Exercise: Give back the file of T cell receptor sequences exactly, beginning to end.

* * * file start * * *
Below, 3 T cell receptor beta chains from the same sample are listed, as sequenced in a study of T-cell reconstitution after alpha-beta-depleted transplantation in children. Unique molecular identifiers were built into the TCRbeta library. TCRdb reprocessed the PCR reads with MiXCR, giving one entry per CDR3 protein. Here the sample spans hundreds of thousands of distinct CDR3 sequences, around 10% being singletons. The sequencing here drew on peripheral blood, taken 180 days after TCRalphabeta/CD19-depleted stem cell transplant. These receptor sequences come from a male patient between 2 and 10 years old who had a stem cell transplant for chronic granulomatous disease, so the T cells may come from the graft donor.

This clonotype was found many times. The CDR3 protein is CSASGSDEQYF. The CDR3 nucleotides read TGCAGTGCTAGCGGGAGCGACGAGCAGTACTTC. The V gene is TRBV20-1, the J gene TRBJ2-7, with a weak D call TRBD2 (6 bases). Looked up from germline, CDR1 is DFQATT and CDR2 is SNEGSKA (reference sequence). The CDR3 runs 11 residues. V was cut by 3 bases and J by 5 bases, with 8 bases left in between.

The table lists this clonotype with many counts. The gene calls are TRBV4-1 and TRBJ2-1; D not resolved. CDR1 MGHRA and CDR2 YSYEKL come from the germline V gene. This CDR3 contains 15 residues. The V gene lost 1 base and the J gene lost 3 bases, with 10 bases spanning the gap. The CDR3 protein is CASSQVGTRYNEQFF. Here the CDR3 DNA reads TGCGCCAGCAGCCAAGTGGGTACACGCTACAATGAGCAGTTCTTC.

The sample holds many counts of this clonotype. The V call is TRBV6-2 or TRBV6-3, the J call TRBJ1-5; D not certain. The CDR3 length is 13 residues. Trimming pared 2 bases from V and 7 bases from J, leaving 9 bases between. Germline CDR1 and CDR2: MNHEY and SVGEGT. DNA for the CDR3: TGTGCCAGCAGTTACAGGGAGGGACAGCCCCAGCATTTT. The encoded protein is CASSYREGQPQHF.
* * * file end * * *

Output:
Below, 3 T cell receptor beta chains from the same sample are listed, as sequenced in a study of T-cell reconstitution after alpha-beta-depleted transplantation in children. Unique molecular identifiers were built into the TCRbeta library. TCRdb reprocessed the PCR reads with MiXCR, giving one entry per CDR3 protein. Here the sample spans hundreds of thousands of distinct CDR3 sequences, around 10% being singletons. The sequencing here drew on peripheral blood, taken 180 days after TCRalphabeta/CD19-depleted stem cell transplant. These receptor sequences come from a male patient between 2 and 10 years old who had a stem cell transplant for chronic granulomatous disease, so the T cells may come from the graft donor.

This clonotype was found many times. The CDR3 protein is CSASGSDEQYF. The CDR3 nucleotides read TGCAGTGCTAGCGGGAGCGACGAGCAGTACTTC. The V gene is TRBV20-1, the J gene TRBJ2-7, with a weak D call TRBD2 (6 bases). Looked up from germline, CDR1 is DFQATT and CDR2 is SNEGSKA (reference sequence). The CDR3 runs 11 residues. V was cut by 3 bases and J by 5 bases, with 8 bases left in between.

The table lists this clonotype with many counts. The gene calls are TRBV4-1 and TRBJ2-1; D not resolved. CDR1 MGHRA and CDR2 YSYEKL come from the germline V gene. This CDR3 contains 15 residues. The V gene lost 1 base and the J gene lost 3 bases, with 10 bases spanning the gap. The CDR3 protein is CASSQVGTRYNEQFF. Here the CDR3 DNA reads TGCGCCAGCAGCCAAGTGGGTACACGCTACAATGAGCAGTTCTTC.

The sample holds many counts of this clonotype. The V call is TRBV6-2 or TRBV6-3, the J call TRBJ1-5; D not certain. The CDR3 length is 13 residues. Trimming pared 2 bases from V and 7 bases from J, leaving 9 bases between. Germline CDR1 and CDR2: MNHEY and SVGEGT. DNA for the CDR3: TGTGCCAGCAGTTACAGGGAGGGACAGCCCCAGCATTTT. The encoded protein is CASSYREGQPQHF.